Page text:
Corrie Ten Boom

Corrie Ten Boom was a Dutch woman, who hid Jewish people during WWII.  I think she is one of the  most influential Christians who ever lived.  She has greatly impacted my life and millions of others’ lives.

Here’s the thing—I have a very good friend who is married to a relative of Corrie Ten Boom.  He is also Dutch.  When they lived in the Netherlands, she was shocked to find out that not many Dutch people she talked to, knew who Corrie Ten Boom was.  I was talking to another friend yesterday, who spent time in the Netherlands, and when I mentioned this—she said, “That’s true.  You can easily get in to see her home in the Netherlands, but you can’t get into Anne Frank’s home, the crowds are so great.”

I found this astounding!!  If I asked any of my peers, who are Christians, “Do you know who Corrie Ten Boom is?”  They would say, “Of course!”  I love her!  I love her writings!”   In fact, in the last letter that my friend Becki Crain wrote, she referenced Corrie Ten Boom.

Why is she not well known and revered in her own home country?  Well, Jesus said, “A prophet is not without honor except in his own hometown and among his own relatives and in his own household.”  In addition to this– perhaps Corrie Ten Boom’s message of forgiveness and love to our enemies , was a hard message to accept for Europeans who had just come through the ravages of war, and the evilness of war.

Corrie Ten Boom had this message tested herself, when after a speaking engagement– the Nazi officer who had beaten her sister and herself, came up to her, stuck out his hand and asked her for her forgiveness.  Corrie Ten Boom, saw her sister die in the Concentration Camp.  She was filled will hatred and anger towards this man—and—she said that she could not in her own strength extend and shake this man’s hand and forgive him; she found herself asking God for His strength and His power, and her hand was moved and she was speaking, telling this man she forgave him.  She says that was not done in her own power, but God was moving through her, forgiving through her, loving through her.

I too have experienced this supernatural power, after my son died.  I can’t explain getting through the ordeal then and now—except by His power, His grace, and His strength.

Corrie Ten Boom wrote the book, “The Hiding Place”, detailing the events of her life during WWII.  If you have not already read it, I pray that you will. 

Others who have gone before us and lived a life of faith during trials and temptations can help encourage us as we go through our own trials, our own temptations.  Right now, people are filled with anger and hatred toward each other.  I think Corrie Ten Boom’s message of love and forgiveness is very timely.  It is not a weak message.  It is not a roses and lollipop message.  It is God’s message to all of us, every day.  The reality of God’s love–sent Jesus to the cross for each of us, to save us.  It sent Corrie Ten Boom to the concentration camps, as she tried to save Jewish people.  It sent her on a pilgrimage around Europe after the war, proclaiming that sacrificial love—and living out that love in forgiving those who had done evil to her.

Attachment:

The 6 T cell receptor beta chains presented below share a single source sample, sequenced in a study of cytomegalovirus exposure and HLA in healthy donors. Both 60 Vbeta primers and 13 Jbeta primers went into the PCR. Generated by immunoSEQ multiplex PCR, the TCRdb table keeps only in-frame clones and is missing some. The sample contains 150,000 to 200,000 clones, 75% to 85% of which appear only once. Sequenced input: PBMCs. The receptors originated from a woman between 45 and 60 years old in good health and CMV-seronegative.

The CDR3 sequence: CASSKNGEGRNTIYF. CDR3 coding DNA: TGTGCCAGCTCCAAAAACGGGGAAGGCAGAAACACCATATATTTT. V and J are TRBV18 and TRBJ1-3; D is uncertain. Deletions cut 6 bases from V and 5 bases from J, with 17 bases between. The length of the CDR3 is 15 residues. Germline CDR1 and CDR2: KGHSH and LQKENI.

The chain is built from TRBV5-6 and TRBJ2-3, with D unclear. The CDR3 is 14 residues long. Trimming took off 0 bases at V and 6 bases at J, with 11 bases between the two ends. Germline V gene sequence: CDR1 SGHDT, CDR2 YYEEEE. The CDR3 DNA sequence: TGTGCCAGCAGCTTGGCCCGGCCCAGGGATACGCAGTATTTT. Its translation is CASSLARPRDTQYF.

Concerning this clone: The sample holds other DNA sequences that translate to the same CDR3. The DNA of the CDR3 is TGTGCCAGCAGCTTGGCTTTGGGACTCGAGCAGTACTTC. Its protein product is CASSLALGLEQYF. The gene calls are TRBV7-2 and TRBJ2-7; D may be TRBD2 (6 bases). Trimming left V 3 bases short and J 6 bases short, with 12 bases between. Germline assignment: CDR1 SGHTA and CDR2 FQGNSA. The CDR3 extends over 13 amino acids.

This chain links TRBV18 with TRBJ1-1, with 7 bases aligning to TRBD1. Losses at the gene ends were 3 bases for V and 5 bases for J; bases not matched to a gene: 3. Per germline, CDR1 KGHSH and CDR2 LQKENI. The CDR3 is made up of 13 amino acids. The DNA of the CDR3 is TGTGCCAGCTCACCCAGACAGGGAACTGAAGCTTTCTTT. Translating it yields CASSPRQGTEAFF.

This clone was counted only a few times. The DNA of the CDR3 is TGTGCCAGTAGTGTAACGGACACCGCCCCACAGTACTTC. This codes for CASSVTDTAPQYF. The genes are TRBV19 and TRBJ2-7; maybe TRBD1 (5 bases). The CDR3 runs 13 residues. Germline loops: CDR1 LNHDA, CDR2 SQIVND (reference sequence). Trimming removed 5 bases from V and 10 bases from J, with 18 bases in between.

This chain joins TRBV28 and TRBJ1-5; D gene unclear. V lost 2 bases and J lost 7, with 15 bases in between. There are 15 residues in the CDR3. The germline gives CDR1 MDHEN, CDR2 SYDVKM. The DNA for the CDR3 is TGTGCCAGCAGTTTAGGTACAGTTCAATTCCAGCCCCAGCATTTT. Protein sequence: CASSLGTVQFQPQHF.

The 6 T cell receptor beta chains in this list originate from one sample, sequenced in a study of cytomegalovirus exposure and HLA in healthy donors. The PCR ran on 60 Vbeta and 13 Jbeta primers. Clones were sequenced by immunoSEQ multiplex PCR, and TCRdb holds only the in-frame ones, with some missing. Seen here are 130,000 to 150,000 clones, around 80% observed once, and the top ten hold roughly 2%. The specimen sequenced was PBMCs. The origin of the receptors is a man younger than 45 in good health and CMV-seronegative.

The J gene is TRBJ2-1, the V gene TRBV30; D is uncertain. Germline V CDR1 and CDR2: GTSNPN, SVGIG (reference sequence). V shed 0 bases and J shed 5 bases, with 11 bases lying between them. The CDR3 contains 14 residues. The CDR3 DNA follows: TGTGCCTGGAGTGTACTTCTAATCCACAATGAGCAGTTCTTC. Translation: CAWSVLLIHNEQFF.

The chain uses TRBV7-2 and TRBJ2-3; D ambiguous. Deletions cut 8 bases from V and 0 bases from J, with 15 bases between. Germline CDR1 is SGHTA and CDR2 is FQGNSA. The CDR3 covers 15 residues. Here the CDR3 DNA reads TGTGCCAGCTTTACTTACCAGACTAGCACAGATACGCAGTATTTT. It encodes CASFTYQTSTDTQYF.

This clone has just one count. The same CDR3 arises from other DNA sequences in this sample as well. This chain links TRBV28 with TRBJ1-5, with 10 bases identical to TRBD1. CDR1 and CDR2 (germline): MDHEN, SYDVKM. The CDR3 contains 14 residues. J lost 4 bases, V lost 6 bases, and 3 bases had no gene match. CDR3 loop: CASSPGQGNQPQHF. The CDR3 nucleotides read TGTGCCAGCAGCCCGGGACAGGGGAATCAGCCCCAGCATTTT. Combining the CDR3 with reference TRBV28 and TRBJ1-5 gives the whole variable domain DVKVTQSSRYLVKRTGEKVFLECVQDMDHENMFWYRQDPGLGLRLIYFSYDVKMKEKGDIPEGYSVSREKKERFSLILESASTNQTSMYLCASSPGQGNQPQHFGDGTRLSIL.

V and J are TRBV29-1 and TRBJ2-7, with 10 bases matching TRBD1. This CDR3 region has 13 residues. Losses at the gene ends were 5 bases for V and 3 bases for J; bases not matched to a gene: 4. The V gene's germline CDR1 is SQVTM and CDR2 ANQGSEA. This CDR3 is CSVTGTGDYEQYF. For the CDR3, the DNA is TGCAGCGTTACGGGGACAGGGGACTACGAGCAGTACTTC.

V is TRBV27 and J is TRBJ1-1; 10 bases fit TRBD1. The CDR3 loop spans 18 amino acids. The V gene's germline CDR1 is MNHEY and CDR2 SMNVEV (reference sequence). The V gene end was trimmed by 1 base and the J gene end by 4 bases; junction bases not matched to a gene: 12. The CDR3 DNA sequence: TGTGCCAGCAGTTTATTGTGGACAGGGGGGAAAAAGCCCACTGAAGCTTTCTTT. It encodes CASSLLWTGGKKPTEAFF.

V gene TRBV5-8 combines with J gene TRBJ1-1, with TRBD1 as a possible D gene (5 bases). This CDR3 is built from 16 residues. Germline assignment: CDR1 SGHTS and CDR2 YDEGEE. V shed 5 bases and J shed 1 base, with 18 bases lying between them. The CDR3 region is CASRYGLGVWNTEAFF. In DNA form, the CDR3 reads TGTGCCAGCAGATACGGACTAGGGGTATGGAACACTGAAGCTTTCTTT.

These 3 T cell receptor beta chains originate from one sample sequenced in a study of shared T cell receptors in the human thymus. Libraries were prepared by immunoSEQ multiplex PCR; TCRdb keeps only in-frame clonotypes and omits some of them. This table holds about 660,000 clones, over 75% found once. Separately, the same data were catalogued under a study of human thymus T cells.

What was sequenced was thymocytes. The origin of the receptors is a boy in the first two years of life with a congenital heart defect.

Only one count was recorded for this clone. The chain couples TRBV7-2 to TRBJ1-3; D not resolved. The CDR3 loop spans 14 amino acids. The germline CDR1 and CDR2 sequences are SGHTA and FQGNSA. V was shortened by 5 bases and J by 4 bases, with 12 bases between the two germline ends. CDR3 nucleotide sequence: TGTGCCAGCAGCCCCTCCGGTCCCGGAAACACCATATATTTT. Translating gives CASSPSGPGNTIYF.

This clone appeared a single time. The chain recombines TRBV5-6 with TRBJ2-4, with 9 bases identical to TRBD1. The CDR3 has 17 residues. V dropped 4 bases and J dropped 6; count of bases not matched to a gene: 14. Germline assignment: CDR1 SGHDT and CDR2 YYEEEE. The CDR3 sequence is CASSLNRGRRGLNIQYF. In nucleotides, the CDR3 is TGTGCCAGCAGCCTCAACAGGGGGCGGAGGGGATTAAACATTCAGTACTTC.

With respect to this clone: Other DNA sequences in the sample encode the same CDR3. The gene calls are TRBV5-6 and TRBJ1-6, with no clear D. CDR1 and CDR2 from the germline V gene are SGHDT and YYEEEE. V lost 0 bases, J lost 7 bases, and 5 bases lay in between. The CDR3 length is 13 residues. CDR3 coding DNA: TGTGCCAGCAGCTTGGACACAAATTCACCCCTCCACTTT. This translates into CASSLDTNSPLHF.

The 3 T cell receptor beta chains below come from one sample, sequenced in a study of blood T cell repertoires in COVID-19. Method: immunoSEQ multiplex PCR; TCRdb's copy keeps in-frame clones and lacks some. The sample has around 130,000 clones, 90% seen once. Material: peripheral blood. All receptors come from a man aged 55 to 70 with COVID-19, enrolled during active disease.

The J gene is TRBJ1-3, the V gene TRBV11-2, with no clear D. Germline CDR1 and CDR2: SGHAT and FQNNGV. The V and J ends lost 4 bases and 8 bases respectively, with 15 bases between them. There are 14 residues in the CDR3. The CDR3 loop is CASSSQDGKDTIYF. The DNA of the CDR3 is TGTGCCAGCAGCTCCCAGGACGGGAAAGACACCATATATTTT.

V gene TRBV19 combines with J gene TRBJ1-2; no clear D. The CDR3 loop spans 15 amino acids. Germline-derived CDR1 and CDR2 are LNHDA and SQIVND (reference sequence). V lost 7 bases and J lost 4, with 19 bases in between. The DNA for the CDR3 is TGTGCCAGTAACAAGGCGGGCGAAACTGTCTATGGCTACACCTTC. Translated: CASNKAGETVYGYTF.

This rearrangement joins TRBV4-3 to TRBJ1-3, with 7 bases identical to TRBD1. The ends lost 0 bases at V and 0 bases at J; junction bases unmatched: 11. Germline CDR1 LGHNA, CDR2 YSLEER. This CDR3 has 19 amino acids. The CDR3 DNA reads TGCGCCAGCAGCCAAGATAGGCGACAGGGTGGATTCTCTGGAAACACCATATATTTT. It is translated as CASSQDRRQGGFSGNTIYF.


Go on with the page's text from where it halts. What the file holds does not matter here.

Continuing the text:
Corrie Ten Boom’s life was one of taking one step at a time, in trust and obedience to God.  Sometimes the hardest thing to do is to take the first step.  The first step is to be honest with God about our need for Him, our need for love and forgiveness—our need for His power to live out that love and forgiveness with each other.

Corrie Ten Boom is one of the Netherland’s national treasures, indeed her life is a treasure from God that He has shared with us—mostly because her life points to Him and what He has done for us!

May we be encouraged!!

9 thoughts on “Corrie Ten Boom

  1. It’s not a weak message, nor a roses and lollipops message. This is a powerful message, my friend, filled with the challenge to sidestep easy and comfortable and do the hard work of love and forgiveness–which never come naturally. Thanks for sharing this–so timely right now with our whole country, the whole world, bound up in anger and hate.

    Liked by 1 person

  2. Hi Katie, Thank you so much for responding to #WQWWC and posting this wonderful post about Corrie Ten Boom. I have met another person, Ed Boersma, whose parents hid Jewish refugees in their home. I think they were Dutch also. He spoke in our county to some of the schools and shared his story in a book. He speaks from a child’s perspective, as he was during the Holocaust.

    Liked by 1 person

      1. I’m excited. We start a new Photo Challenge today at 9:00 if you love to take pictures. It’s called Photographing Public Art Challenge. Today is DAY #1.

        Liked by 1 person

  3. We need to adopt her love and forgiveness in ourselves and pray that our countrymen will also, so we can heal as a nation and become a Godly nation once again. How about “unborn lives matter”

    Liked by 1 person

Leave a Reply

Fill in your details below or click an icon to log in:

WordPress.com Logo

You are commenting using your WordPress.com account. Log Out /  Change )

Twitter picture

You are commenting using your Twitter account. Log Out /  Change )

Facebook photo

You are commenting using your Facebook account. Log Out /  Change )

Connecting to %s